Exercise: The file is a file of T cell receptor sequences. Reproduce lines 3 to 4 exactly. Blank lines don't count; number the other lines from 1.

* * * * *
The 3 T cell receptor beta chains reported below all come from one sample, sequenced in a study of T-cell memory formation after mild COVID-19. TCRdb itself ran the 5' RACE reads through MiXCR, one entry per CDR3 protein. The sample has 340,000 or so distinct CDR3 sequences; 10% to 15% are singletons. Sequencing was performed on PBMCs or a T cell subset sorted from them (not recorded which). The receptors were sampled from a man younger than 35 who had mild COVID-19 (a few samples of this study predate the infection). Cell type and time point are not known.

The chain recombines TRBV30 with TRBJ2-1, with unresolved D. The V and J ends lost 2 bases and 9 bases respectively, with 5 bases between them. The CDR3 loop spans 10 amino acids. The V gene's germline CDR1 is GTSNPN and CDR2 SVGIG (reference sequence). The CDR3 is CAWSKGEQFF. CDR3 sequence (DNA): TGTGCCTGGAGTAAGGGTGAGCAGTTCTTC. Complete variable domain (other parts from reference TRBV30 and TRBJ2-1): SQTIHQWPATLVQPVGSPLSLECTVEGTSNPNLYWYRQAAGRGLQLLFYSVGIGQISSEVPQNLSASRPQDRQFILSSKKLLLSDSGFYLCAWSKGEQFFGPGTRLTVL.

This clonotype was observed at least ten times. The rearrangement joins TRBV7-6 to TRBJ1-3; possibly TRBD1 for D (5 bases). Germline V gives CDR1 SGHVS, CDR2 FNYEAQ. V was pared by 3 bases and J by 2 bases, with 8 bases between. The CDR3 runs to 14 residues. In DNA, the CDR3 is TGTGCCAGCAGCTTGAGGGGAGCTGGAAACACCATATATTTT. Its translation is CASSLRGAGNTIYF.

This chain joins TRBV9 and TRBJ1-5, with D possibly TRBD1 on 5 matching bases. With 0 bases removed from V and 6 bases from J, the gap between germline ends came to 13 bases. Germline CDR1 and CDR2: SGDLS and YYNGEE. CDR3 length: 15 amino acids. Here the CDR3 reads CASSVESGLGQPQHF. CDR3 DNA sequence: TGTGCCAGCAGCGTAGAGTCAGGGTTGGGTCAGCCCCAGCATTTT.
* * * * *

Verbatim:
This clonotype was observed at least ten times. The rearrangement joins TRBV7-6 to TRBJ1-3; possibly TRBD1 for D (5 bases). Germline V gives CDR1 SGHVS, CDR2 FNYEAQ. V was pared by 3 bases and J by 2 bases, with 8 bases between. The CDR3 runs to 14 residues. In DNA, the CDR3 is TGTGCCAGCAGCTTGAGGGGAGCTGGAAACACCATATATTTT. Its translation is CASSLRGAGNTIYF.

This chain joins TRBV9 and TRBJ1-5, with D possibly TRBD1 on 5 matching bases. With 0 bases removed from V and 6 bases from J, the gap between germline ends came to 13 bases. Germline CDR1 and CDR2: SGDLS and YYNGEE. CDR3 length: 15 amino acids. Here the CDR3 reads CASSVESGLGQPQHF. CDR3 DNA sequence: TGTGCCAGCAGCGTAGAGTCAGGGTTGGGTCAGCCCCAGCATTTT.